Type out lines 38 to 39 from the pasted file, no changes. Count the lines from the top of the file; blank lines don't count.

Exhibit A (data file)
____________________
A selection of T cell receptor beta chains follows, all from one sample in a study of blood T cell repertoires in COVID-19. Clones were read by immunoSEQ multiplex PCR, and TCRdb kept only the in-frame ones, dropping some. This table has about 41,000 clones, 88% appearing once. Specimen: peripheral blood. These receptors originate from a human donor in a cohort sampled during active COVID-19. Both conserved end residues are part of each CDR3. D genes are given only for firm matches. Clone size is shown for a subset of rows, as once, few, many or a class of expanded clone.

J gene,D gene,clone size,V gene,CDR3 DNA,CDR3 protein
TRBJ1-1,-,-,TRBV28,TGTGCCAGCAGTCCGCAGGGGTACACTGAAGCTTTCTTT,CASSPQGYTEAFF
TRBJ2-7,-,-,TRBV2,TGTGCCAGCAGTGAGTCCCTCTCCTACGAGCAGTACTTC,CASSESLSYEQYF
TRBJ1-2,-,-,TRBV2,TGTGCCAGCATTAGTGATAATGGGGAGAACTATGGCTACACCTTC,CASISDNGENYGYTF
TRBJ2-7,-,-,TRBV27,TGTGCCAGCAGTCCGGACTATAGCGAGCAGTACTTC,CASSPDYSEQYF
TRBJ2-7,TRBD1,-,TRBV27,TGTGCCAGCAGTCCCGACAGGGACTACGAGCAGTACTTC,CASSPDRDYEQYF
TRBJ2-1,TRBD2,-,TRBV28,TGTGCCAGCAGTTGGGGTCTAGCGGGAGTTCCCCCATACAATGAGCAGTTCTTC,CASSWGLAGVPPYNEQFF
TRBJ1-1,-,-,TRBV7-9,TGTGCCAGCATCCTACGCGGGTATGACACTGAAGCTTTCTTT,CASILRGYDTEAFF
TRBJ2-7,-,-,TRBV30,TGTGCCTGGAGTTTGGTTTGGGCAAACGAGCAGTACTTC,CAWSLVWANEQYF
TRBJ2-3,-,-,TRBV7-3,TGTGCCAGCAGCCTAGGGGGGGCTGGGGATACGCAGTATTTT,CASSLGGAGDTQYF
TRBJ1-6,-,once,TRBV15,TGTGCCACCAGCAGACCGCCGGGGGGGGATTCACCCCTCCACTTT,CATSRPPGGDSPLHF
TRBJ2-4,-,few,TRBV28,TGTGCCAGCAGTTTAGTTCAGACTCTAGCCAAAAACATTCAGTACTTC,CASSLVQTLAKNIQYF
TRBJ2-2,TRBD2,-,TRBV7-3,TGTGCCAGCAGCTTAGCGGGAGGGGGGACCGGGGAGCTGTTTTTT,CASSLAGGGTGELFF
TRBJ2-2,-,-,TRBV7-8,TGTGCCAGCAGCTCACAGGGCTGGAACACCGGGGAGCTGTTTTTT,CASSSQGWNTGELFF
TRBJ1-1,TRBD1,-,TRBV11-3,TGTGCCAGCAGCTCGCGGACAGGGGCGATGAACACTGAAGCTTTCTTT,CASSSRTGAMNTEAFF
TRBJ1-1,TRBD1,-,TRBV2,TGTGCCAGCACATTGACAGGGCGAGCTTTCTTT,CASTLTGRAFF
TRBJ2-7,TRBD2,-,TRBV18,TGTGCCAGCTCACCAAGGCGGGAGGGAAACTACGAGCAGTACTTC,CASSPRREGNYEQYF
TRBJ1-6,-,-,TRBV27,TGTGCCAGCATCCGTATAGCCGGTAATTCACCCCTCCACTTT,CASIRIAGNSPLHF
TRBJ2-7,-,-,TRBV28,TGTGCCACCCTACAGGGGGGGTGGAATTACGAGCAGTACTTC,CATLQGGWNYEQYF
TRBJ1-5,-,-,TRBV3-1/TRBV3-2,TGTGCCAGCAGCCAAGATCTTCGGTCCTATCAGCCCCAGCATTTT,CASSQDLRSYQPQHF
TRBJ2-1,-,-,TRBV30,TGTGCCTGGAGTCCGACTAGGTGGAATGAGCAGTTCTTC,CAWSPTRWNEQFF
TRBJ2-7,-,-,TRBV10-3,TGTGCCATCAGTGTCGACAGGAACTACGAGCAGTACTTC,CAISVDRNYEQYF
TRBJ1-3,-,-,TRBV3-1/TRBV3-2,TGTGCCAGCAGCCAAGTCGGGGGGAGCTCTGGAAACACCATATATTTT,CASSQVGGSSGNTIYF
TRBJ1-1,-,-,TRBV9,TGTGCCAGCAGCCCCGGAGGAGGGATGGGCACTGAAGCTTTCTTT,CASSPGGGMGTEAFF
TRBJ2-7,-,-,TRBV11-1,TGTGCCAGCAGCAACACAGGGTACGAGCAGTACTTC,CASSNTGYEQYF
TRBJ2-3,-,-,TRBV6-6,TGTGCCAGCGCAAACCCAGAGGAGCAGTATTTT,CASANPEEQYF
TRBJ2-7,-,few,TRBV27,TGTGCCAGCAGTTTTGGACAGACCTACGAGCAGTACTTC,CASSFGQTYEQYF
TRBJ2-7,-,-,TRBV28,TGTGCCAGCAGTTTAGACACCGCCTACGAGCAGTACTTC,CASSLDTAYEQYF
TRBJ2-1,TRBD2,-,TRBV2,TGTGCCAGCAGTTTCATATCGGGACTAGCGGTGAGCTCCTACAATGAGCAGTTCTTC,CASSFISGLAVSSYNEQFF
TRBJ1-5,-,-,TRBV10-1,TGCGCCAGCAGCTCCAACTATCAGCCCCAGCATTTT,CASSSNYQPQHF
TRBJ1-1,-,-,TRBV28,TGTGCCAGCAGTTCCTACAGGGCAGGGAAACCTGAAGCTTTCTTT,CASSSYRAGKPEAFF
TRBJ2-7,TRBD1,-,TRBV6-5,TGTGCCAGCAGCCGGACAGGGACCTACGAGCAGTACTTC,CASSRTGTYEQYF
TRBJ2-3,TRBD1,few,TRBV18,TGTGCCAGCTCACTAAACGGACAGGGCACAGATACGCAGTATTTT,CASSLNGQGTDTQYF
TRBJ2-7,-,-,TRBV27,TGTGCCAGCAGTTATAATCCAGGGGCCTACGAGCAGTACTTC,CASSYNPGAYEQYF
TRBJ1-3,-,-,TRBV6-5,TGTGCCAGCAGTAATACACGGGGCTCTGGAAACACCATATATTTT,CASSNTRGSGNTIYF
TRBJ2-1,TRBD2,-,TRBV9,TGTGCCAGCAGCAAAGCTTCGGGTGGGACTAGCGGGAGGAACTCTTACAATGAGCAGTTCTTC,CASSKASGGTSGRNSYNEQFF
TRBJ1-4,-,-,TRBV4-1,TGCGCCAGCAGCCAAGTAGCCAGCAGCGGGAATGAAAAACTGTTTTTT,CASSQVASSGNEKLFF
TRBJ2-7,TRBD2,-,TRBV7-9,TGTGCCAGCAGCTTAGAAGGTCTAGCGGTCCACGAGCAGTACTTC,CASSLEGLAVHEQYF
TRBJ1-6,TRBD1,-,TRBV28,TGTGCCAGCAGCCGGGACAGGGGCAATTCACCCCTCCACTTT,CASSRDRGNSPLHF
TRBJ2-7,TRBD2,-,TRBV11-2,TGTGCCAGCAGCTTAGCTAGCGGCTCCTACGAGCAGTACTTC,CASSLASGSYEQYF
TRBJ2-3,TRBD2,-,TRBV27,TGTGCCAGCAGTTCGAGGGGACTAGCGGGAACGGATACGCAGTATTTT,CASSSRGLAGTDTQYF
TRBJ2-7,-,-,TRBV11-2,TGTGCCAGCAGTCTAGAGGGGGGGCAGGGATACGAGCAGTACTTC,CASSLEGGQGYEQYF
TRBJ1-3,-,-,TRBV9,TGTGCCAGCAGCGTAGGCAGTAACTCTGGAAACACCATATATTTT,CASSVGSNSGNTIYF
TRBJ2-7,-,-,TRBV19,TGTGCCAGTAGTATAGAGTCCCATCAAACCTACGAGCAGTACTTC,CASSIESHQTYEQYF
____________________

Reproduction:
TRBJ1-4,-,-,TRBV4-1,TGCGCCAGCAGCCAAGTAGCCAGCAGCGGGAATGAAAAACTGTTTTTT,CASSQVASSGNEKLFF
TRBJ2-7,TRBD2,-,TRBV7-9,TGTGCCAGCAGCTTAGAAGGTCTAGCGGTCCACGAGCAGTACTTC,CASSLEGLAVHEQYF